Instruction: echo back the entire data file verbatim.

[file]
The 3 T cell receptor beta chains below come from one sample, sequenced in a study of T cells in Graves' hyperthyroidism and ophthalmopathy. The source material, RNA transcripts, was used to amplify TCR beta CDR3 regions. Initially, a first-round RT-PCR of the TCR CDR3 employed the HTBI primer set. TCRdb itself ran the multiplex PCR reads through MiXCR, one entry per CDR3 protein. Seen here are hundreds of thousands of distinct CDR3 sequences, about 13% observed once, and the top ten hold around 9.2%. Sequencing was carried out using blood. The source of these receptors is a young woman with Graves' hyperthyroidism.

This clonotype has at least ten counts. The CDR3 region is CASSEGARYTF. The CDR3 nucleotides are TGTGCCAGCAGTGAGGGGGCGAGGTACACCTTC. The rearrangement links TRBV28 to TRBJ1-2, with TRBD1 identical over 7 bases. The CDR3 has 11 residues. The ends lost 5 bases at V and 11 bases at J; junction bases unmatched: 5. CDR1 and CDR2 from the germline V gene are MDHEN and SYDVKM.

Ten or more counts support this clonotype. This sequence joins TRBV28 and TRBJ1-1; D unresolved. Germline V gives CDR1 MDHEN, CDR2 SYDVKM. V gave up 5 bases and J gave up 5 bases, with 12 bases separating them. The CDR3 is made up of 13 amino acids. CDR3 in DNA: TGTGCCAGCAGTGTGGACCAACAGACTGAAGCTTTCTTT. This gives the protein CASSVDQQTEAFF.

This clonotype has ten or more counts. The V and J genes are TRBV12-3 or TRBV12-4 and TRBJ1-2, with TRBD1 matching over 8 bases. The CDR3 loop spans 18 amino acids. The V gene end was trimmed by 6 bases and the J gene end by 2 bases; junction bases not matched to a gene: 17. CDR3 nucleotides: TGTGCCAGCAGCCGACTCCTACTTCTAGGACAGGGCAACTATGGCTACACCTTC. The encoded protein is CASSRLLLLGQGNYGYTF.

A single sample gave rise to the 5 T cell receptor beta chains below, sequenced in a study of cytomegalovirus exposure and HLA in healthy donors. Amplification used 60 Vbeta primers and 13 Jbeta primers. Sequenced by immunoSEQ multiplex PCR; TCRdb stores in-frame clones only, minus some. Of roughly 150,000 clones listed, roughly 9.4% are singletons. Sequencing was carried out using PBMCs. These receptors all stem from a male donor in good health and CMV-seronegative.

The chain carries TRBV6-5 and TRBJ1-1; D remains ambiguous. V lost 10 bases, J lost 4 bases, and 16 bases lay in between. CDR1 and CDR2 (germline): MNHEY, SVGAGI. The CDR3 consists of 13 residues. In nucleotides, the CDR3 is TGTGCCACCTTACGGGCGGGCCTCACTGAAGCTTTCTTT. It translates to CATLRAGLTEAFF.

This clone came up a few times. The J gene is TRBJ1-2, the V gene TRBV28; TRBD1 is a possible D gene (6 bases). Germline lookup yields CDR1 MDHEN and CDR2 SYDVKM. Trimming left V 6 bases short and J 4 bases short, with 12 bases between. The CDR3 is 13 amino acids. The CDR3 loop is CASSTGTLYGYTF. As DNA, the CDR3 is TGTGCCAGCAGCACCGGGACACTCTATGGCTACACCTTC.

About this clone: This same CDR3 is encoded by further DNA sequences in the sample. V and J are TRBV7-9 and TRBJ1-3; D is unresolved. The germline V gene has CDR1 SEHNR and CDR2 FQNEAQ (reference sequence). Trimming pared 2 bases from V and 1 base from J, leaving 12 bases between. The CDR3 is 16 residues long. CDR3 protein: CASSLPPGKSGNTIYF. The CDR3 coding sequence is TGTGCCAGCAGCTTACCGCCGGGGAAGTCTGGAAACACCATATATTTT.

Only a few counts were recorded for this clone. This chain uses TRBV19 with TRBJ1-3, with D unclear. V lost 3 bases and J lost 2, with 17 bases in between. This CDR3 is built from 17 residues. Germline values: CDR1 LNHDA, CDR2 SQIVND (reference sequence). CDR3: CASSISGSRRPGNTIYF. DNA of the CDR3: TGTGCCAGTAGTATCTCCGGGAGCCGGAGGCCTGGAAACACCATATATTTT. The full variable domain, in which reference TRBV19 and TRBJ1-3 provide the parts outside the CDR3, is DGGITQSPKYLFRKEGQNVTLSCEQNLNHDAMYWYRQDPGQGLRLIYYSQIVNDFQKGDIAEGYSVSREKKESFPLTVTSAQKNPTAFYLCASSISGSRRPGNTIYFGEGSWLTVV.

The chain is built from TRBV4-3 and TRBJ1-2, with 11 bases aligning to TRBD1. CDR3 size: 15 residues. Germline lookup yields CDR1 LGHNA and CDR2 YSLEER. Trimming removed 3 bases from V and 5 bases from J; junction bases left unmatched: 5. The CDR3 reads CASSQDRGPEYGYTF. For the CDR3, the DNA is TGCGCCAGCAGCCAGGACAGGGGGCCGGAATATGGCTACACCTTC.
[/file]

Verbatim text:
The 3 T cell receptor beta chains below come from one sample, sequenced in a study of T cells in Graves' hyperthyroidism and ophthalmopathy. The source material, RNA transcripts, was used to amplify TCR beta CDR3 regions. Initially, a first-round RT-PCR of the TCR CDR3 employed the HTBI primer set. TCRdb itself ran the multiplex PCR reads through MiXCR, one entry per CDR3 protein. Seen here are hundreds of thousands of distinct CDR3 sequences, about 13% observed once, and the top ten hold around 9.2%. Sequencing was carried out using blood. The source of these receptors is a young woman with Graves' hyperthyroidism.

This clonotype has at least ten counts. The CDR3 region is CASSEGARYTF. The CDR3 nucleotides are TGTGCCAGCAGTGAGGGGGCGAGGTACACCTTC. The rearrangement links TRBV28 to TRBJ1-2, with TRBD1 identical over 7 bases. The CDR3 has 11 residues. The ends lost 5 bases at V and 11 bases at J; junction bases unmatched: 5. CDR1 and CDR2 from the germline V gene are MDHEN and SYDVKM.

Ten or more counts support this clonotype. This sequence joins TRBV28 and TRBJ1-1; D unresolved. Germline V gives CDR1 MDHEN, CDR2 SYDVKM. V gave up 5 bases and J gave up 5 bases, with 12 bases separating them. The CDR3 is made up of 13 amino acids. CDR3 in DNA: TGTGCCAGCAGTGTGGACCAACAGACTGAAGCTTTCTTT. This gives the protein CASSVDQQTEAFF.

This clonotype has ten or more counts. The V and J genes are TRBV12-3 or TRBV12-4 and TRBJ1-2, with TRBD1 matching over 8 bases. The CDR3 loop spans 18 amino acids. The V gene end was trimmed by 6 bases and the J gene end by 2 bases; junction bases not matched to a gene: 17. CDR3 nucleotides: TGTGCCAGCAGCCGACTCCTACTTCTAGGACAGGGCAACTATGGCTACACCTTC. The encoded protein is CASSRLLLLGQGNYGYTF.

A single sample gave rise to the 5 T cell receptor beta chains below, sequenced in a study of cytomegalovirus exposure and HLA in healthy donors. Amplification used 60 Vbeta primers and 13 Jbeta primers. Sequenced by immunoSEQ multiplex PCR; TCRdb stores in-frame clones only, minus some. Of roughly 150,000 clones listed, roughly 9.4% are singletons. Sequencing was carried out using PBMCs. These receptors all stem from a male donor in good health and CMV-seronegative.

The chain carries TRBV6-5 and TRBJ1-1; D remains ambiguous. V lost 10 bases, J lost 4 bases, and 16 bases lay in between. CDR1 and CDR2 (germline): MNHEY, SVGAGI. The CDR3 consists of 13 residues. In nucleotides, the CDR3 is TGTGCCACCTTACGGGCGGGCCTCACTGAAGCTTTCTTT. It translates to CATLRAGLTEAFF.

This clone came up a few times. The J gene is TRBJ1-2, the V gene TRBV28; TRBD1 is a possible D gene (6 bases). Germline lookup yields CDR1 MDHEN and CDR2 SYDVKM. Trimming left V 6 bases short and J 4 bases short, with 12 bases between. The CDR3 is 13 amino acids. The CDR3 loop is CASSTGTLYGYTF. As DNA, the CDR3 is TGTGCCAGCAGCACCGGGACACTCTATGGCTACACCTTC.

About this clone: This same CDR3 is encoded by further DNA sequences in the sample. V and J are TRBV7-9 and TRBJ1-3; D is unresolved. The germline V gene has CDR1 SEHNR and CDR2 FQNEAQ (reference sequence). Trimming pared 2 bases from V and 1 base from J, leaving 12 bases between. The CDR3 is 16 residues long. CDR3 protein: CASSLPPGKSGNTIYF. The CDR3 coding sequence is TGTGCCAGCAGCTTACCGCCGGGGAAGTCTGGAAACACCATATATTTT.

Only a few counts were recorded for this clone. This chain uses TRBV19 with TRBJ1-3, with D unclear. V lost 3 bases and J lost 2, with 17 bases in between. This CDR3 is built from 17 residues. Germline values: CDR1 LNHDA, CDR2 SQIVND (reference sequence). CDR3: CASSISGSRRPGNTIYF. DNA of the CDR3: TGTGCCAGTAGTATCTCCGGGAGCCGGAGGCCTGGAAACACCATATATTTT. The full variable domain, in which reference TRBV19 and TRBJ1-3 provide the parts outside the CDR3, is DGGITQSPKYLFRKEGQNVTLSCEQNLNHDAMYWYRQDPGQGLRLIYYSQIVNDFQKGDIAEGYSVSREKKESFPLTVTSAQKNPTAFYLCASSISGSRRPGNTIYFGEGSWLTVV.

The chain is built from TRBV4-3 and TRBJ1-2, with 11 bases aligning to TRBD1. CDR3 size: 15 residues. Germline lookup yields CDR1 LGHNA and CDR2 YSLEER. Trimming removed 3 bases from V and 5 bases from J; junction bases left unmatched: 5. The CDR3 reads CASSQDRGPEYGYTF. For the CDR3, the DNA is TGCGCCAGCAGCCAGGACAGGGGGCCGGAATATGGCTACACCTTC.